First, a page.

I would enjoy hooking up for a if anyone cares to join me.
I am now in Punta Arenas. The weather is holding for now. It is cold enough that you need a decent jacket just to walk about. Probably about 10 c. It does not seem to be getting below freezing at night yet. It is cold, not freezing, while riding the moto. I am going to buy some bar mitts and head to Ushia in a day or two.
Jordan, I had no way to reply to your mail as you don,t accept e`s thru the hubb. Are you still in PA? I am at erratic rock hostel.
glasswave followed by the atsign then yahoo and finally com
written as a proper eMail address.
Just in case it makes you all feel better, it is cold in the northern hemisphere as well.
The evidence for the UK is temperatures at night getting down to 0 centigrade in lots of places, some snow still lying around on the higher ground, gritters still throwing grit/salt onto the roads in accordance with weather forecasts and the first race of the British Super Bikes was cancelled because of snow on the track (now postponed until next month).
Johan and I are in back in Rio Grandes, with a 76 Moto Guzzi 700 mounted Dutchman Paul we met in Ushuaia. North tomorrow via Argentina coast for something different if there is a border crossing. We pre-ordered good weather for our duration spent south of Punta Arenas so it`s not really been that cold. Unfortunately I lost the 1800 number to submit your orders.
Nelson - Johan and i are in Buenos Aires from around the 24th for a week so we can give you a first hand exaggeration of how warm it is. We were thinking today that Ushuaia is only at 55 degrees latitude south, about the same as Denmark/Scotland is north, and along the way here there are still warm hotels and shops/pubs selling , so it`s not really tough. The MX shop in Punta Arenas has the machine to put spikes in tyres if it is super slick but :-)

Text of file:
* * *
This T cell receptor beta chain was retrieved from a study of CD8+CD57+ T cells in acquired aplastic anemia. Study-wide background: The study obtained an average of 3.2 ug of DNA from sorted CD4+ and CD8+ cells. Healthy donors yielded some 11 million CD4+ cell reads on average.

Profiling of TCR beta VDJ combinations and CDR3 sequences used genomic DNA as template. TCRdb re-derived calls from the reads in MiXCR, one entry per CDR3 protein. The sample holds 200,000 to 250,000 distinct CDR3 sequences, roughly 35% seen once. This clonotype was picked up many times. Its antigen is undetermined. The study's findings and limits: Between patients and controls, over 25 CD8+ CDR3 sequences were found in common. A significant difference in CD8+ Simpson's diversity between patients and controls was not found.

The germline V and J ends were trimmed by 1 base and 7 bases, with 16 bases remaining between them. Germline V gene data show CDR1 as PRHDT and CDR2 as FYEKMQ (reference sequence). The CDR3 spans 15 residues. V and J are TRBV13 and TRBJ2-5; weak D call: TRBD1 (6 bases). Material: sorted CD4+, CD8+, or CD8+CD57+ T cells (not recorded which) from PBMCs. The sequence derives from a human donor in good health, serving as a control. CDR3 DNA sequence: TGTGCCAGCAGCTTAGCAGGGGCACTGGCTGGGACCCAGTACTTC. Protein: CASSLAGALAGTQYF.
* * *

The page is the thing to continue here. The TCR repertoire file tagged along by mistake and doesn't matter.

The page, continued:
Thanks for the update. Yesterday I crated my bike and gave it to Air France. My bike will reach Sao Paulo from Dubai on 23rd and I will reach on 26th. 27th is Sunday. I can clear the bike only on 28th or 29th. If weather permits I will sprint down south.
I am in Ushuaia now. I got here about 48 hours ago. It has been raining for the last few hours. There is lots of snow in the mountains. The drivers I spoke with today said the roads were still fine. The temperature here in town all day was about 5 celcius. It feels cold.
I am trying to find a way to ship my bike out of here but I am pretty sure I will have to ride it to BA and from there do air freight home.
I would really enjoy a riding partner!
Nelson- it's 2000 miles from BA to Ushuaia. Them ain't easy miles in the wind and cold. I tried my hardest and barely managed 400 miles per day. I usually get 45 miles per gallon, but into the wind I got 30. It can be 175 miles between gas stations. You can go hours without seeing another car. Be careful how you twist the throttle.
Just wondering if anyone had advice for 4x4 travel to Ushuaia in winter? We are just shipping to Buenos Aires at the moment, and exepcting to get there in about 3 weeks. We are driving a diesel defender 110 4x4 and were planning on driving right down to the bottom of SA. When I looked at the local weather reports for Ushuaia it didn't seem that bad, since its only as far south as Belfast is north, so I was expecting weather conditions like those in Northern ireland. However reading this thread I'm getting worried. Is it really going to be that bad?
I just rode out of Ushuaia. I'm about 2000k north now, in Puerto Madryn.
My dad has a Defender in Panama. Awesome car. But it's going to tip over in the wind.
It's the winds. They can be 140km. The winds topple semi trucks, buses, cars... last night north of Rio Gallegos the winds were what the locals called 'mortal.' Be very careful with the winds. I thought I'd seen wind before. Now I've seen wind.
I had 30-70km head winds going south, and then I had 30-80km winds coming back north. It just wasn't fair.
The ripio (gravel and mud) for the last 120km in Chile- before you cross back into Argentina at San Sebastian- it was good gravel going when I rode south, but it was pretty muddy a few days ago. The wind picked up the spray from the trucks and completely covered me. I have a rubber thing on my glove- a little wiper blade. Without it I would not have been able to see anything at all.
The weather has finally turned, so Gear Up for your motorcycle travel adventure! Take 30% off the Achievable Dream - Gear Up! 2-DVD set until June 30 only.
Which bike, how to prepare it, what else to take, how to pack it all in! 6 hours!